New Delhi, Apr 25: The Indian Campaign to Ban Landmines (ICBL) has said it would try to persuade the government to ban the use of anti-personnel landmines in the country. At the conclusion of a two-day conference on ''Towards A Mine Free World and Ottawa Treaty'' here last evening, ICBL said it would make serious efforts to create a political will on the crucial issue.
ICBL National Coordinator Balkrishan Kurvey said it planned to engage with the Parliament Standing Committee of the Defence Ministry and persuade the government to march towards a mine free world and the Ottawa treaty. Dr Kurvey appreciated the government for looking at the humanitarian aspect of the Ottawa treaty, and said the issue of landmines could be tackled through dialogue.
Earlier, participants dwelt upon the impact of landmine on agriculture and environment in detail, calling for an immediate end to the use of landmine.
Environmentalist and biologist Dr L K Dadhich said toxic elements in landmine contains poisonous lead and mercury, which lead to soil erosion and have ill effects on environment.
Wildlife board member from Maharashtra, Dilip Yardi, said there was a hazardous effect of landmines on wild animals. Several incidents have been reported on wild animals becoming victims of landmine blasts.
India is committed to the humanitarian ideals of the Ottawa treaty, he said, adding that the government had certain reservations on signing the agreement due to the long porous border it shares with neighbours.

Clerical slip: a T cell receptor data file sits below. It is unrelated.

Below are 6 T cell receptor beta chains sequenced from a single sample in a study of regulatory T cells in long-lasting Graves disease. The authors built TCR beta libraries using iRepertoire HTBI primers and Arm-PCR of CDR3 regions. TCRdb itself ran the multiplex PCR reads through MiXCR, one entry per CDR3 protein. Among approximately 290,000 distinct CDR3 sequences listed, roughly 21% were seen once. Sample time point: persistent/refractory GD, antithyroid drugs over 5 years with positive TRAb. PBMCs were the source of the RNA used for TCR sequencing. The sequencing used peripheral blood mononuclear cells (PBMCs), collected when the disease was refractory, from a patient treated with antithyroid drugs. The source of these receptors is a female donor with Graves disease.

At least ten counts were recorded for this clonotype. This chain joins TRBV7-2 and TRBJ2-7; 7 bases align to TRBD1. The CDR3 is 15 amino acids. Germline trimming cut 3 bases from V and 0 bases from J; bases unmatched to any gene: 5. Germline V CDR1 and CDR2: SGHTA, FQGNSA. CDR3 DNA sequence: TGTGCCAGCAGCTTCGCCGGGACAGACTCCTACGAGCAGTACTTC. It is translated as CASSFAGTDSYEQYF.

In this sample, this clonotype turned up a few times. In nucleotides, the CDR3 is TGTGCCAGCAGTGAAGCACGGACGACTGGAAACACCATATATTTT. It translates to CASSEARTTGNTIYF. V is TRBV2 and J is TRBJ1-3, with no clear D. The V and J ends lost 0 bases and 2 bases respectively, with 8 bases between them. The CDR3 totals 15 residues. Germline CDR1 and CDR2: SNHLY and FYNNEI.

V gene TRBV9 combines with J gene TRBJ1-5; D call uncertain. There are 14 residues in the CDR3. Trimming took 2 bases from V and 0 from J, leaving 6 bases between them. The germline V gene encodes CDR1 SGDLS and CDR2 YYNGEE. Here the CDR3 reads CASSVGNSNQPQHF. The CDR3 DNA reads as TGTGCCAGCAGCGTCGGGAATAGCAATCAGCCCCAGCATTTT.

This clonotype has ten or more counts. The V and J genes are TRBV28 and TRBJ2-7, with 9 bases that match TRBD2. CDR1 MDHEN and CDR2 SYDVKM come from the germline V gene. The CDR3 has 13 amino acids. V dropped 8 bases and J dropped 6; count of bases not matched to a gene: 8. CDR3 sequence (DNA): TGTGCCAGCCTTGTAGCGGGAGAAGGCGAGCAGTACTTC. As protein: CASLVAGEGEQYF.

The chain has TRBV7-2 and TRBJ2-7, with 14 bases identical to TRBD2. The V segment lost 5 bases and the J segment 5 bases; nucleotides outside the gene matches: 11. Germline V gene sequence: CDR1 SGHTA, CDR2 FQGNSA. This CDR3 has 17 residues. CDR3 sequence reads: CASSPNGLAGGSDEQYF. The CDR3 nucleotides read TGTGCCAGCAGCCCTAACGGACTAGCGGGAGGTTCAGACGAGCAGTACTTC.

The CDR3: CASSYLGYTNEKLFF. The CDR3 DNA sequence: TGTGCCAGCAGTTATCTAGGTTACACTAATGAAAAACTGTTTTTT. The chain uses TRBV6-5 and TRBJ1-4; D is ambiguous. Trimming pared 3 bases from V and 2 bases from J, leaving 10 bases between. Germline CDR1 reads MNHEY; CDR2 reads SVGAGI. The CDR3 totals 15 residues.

However, India had attended all meetings on the issue since the Nairobi Review Conference as an observer, Mr Yardi said.
Brigadier S H Mahajan from the External Affairs Ministry said only armed forces in India were allowed to use landmines. Also areas under landmines were properly fenced to prevent casualties. However, he said India fully supported vision of a world free from the threat of landmines and explosive remnants of war, where individuals and communities live in a safe environment conducive to development and also mine survivors were fully integrated.
Brig Mahajan further said India was working in coordination with the UN policy on landmines. On rehabilitation of civilian casualties, he said India had taken adequate measures.
Acting Canadian High Commissioner Ken Macartney said India's participation was crucial in the international dialogue on mine action and the Ottawa convention.
He hoped that the Ottawa convention and mine action could become a possible means of building confidence between India and its neighbours as this region has its own issues.
India and other countries, which have not signed the convention, should be persuaded to do that, Mr Macartney said, adding that it should be ensured that armed non-state actors do not use mines.
Society for All Round Development (SARD) Chief Executive Officer Sudhir Bhatnagar said inclusive rehabilitation of mine victims was very important as it involved social integration.
He stressed on the need for joining of hands by the government and other stake holders in rehabilitation of landmine victims and their families.
Mr Bhatnagar alleged that other than the forces, non-state actors had also got access of usage to this deadly weapon which had become a disturbing trend.
He, however, maintained that SARD, had been holistically working towards mobilising the youth force in nurturing their energies towards positive facets of rehabilitation of victims and their meaningful engagement so that they could lead a contented life.
International Red Cross Society's Vincent Nicod said India and the international community could be a role model in the region as the issue need to be addressed on priority.
On Ottawa convention, he said a lot had been achieved but much more needed to be done while urging India to sign the treaty.